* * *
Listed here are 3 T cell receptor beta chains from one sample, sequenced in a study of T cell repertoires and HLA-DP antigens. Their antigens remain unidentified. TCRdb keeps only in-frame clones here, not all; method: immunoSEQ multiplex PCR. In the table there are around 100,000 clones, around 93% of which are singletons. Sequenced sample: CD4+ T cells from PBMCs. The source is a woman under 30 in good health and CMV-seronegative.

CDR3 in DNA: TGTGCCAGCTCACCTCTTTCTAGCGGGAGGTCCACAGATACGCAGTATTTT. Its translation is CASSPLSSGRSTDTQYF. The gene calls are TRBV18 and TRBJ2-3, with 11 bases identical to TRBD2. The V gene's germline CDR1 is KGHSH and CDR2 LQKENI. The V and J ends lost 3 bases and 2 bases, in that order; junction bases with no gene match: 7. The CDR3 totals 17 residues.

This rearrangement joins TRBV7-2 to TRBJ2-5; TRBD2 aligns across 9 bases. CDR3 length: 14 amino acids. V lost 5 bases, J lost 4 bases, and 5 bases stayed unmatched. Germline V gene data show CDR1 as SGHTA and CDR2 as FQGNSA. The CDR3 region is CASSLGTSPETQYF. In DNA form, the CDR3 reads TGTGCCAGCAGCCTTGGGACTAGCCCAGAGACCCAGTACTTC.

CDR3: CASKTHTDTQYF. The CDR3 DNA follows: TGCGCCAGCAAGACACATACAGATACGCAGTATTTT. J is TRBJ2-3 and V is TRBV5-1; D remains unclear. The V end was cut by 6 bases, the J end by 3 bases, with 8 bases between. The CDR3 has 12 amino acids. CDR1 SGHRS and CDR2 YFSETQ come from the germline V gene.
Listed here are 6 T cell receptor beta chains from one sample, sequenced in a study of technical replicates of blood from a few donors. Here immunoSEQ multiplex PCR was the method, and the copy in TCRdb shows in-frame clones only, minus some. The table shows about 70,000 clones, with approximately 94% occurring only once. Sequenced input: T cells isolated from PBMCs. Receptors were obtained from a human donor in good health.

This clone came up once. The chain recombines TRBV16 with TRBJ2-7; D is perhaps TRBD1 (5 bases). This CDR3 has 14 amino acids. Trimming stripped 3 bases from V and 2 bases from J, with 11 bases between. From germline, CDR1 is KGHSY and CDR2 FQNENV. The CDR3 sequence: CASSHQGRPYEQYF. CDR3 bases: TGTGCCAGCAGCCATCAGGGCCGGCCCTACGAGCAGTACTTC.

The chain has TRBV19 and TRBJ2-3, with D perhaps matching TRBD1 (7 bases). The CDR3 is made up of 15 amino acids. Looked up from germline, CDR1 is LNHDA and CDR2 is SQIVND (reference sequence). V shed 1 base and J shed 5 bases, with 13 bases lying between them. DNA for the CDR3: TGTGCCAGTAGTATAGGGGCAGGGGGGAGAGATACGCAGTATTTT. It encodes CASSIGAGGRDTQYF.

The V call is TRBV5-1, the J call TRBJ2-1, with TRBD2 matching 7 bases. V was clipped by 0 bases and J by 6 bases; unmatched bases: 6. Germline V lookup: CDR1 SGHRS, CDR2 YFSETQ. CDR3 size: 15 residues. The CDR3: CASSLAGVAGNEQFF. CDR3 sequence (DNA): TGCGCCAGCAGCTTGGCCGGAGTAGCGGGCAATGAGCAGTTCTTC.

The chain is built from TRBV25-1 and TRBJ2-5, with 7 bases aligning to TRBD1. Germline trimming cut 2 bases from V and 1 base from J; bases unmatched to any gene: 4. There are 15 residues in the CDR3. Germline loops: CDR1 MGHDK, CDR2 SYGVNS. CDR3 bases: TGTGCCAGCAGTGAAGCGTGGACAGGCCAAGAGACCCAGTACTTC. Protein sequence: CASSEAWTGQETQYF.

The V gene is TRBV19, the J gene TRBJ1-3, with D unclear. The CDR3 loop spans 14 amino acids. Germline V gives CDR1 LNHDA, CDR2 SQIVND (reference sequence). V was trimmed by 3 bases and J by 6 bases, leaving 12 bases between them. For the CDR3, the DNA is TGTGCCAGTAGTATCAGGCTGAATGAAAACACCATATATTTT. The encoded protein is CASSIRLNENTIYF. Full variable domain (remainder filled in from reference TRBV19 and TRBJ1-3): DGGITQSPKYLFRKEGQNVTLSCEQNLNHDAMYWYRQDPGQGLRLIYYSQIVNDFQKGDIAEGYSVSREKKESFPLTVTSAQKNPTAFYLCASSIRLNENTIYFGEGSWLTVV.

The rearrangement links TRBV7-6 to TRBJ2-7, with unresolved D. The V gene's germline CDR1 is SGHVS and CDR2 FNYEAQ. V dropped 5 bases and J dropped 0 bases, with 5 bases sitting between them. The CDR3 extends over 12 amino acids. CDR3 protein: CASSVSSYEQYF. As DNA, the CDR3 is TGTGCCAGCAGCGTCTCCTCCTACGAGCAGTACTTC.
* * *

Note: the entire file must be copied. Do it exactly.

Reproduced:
Listed here are 3 T cell receptor beta chains from one sample, sequenced in a study of T cell repertoires and HLA-DP antigens. Their antigens remain unidentified. TCRdb keeps only in-frame clones here, not all; method: immunoSEQ multiplex PCR. In the table there are around 100,000 clones, around 93% of which are singletons. Sequenced sample: CD4+ T cells from PBMCs. The source is a woman under 30 in good health and CMV-seronegative.

CDR3 in DNA: TGTGCCAGCTCACCTCTTTCTAGCGGGAGGTCCACAGATACGCAGTATTTT. Its translation is CASSPLSSGRSTDTQYF. The gene calls are TRBV18 and TRBJ2-3, with 11 bases identical to TRBD2. The V gene's germline CDR1 is KGHSH and CDR2 LQKENI. The V and J ends lost 3 bases and 2 bases, in that order; junction bases with no gene match: 7. The CDR3 totals 17 residues.

This rearrangement joins TRBV7-2 to TRBJ2-5; TRBD2 aligns across 9 bases. CDR3 length: 14 amino acids. V lost 5 bases, J lost 4 bases, and 5 bases stayed unmatched. Germline V gene data show CDR1 as SGHTA and CDR2 as FQGNSA. The CDR3 region is CASSLGTSPETQYF. In DNA form, the CDR3 reads TGTGCCAGCAGCCTTGGGACTAGCCCAGAGACCCAGTACTTC.

CDR3: CASKTHTDTQYF. The CDR3 DNA follows: TGCGCCAGCAAGACACATACAGATACGCAGTATTTT. J is TRBJ2-3 and V is TRBV5-1; D remains unclear. The V end was cut by 6 bases, the J end by 3 bases, with 8 bases between. The CDR3 has 12 amino acids. CDR1 SGHRS and CDR2 YFSETQ come from the germline V gene.
Listed here are 6 T cell receptor beta chains from one sample, sequenced in a study of technical replicates of blood from a few donors. Here immunoSEQ multiplex PCR was the method, and the copy in TCRdb shows in-frame clones only, minus some. The table shows about 70,000 clones, with approximately 94% occurring only once. Sequenced input: T cells isolated from PBMCs. Receptors were obtained from a human donor in good health.

This clone came up once. The chain recombines TRBV16 with TRBJ2-7; D is perhaps TRBD1 (5 bases). This CDR3 has 14 amino acids. Trimming stripped 3 bases from V and 2 bases from J, with 11 bases between. From germline, CDR1 is KGHSY and CDR2 FQNENV. The CDR3 sequence: CASSHQGRPYEQYF. CDR3 bases: TGTGCCAGCAGCCATCAGGGCCGGCCCTACGAGCAGTACTTC.

The chain has TRBV19 and TRBJ2-3, with D perhaps matching TRBD1 (7 bases). The CDR3 is made up of 15 amino acids. Looked up from germline, CDR1 is LNHDA and CDR2 is SQIVND (reference sequence). V shed 1 base and J shed 5 bases, with 13 bases lying between them. DNA for the CDR3: TGTGCCAGTAGTATAGGGGCAGGGGGGAGAGATACGCAGTATTTT. It encodes CASSIGAGGRDTQYF.

The V call is TRBV5-1, the J call TRBJ2-1, with TRBD2 matching 7 bases. V was clipped by 0 bases and J by 6 bases; unmatched bases: 6. Germline V lookup: CDR1 SGHRS, CDR2 YFSETQ. CDR3 size: 15 residues. The CDR3: CASSLAGVAGNEQFF. CDR3 sequence (DNA): TGCGCCAGCAGCTTGGCCGGAGTAGCGGGCAATGAGCAGTTCTTC.

The chain is built from TRBV25-1 and TRBJ2-5, with 7 bases aligning to TRBD1. Germline trimming cut 2 bases from V and 1 base from J; bases unmatched to any gene: 4. There are 15 residues in the CDR3. Germline loops: CDR1 MGHDK, CDR2 SYGVNS. CDR3 bases: TGTGCCAGCAGTGAAGCGTGGACAGGCCAAGAGACCCAGTACTTC. Protein sequence: CASSEAWTGQETQYF.

The V gene is TRBV19, the J gene TRBJ1-3, with D unclear. The CDR3 loop spans 14 amino acids. Germline V gives CDR1 LNHDA, CDR2 SQIVND (reference sequence). V was trimmed by 3 bases and J by 6 bases, leaving 12 bases between them. For the CDR3, the DNA is TGTGCCAGTAGTATCAGGCTGAATGAAAACACCATATATTTT. The encoded protein is CASSIRLNENTIYF. Full variable domain (remainder filled in from reference TRBV19 and TRBJ1-3): DGGITQSPKYLFRKEGQNVTLSCEQNLNHDAMYWYRQDPGQGLRLIYYSQIVNDFQKGDIAEGYSVSREKKESFPLTVTSAQKNPTAFYLCASSIRLNENTIYFGEGSWLTVV.

The rearrangement links TRBV7-6 to TRBJ2-7, with unresolved D. The V gene's germline CDR1 is SGHVS and CDR2 FNYEAQ. V dropped 5 bases and J dropped 0 bases, with 5 bases sitting between them. The CDR3 extends over 12 amino acids. CDR3 protein: CASSVSSYEQYF. As DNA, the CDR3 is TGTGCCAGCAGCGTCTCCTCCTACGAGCAGTACTTC.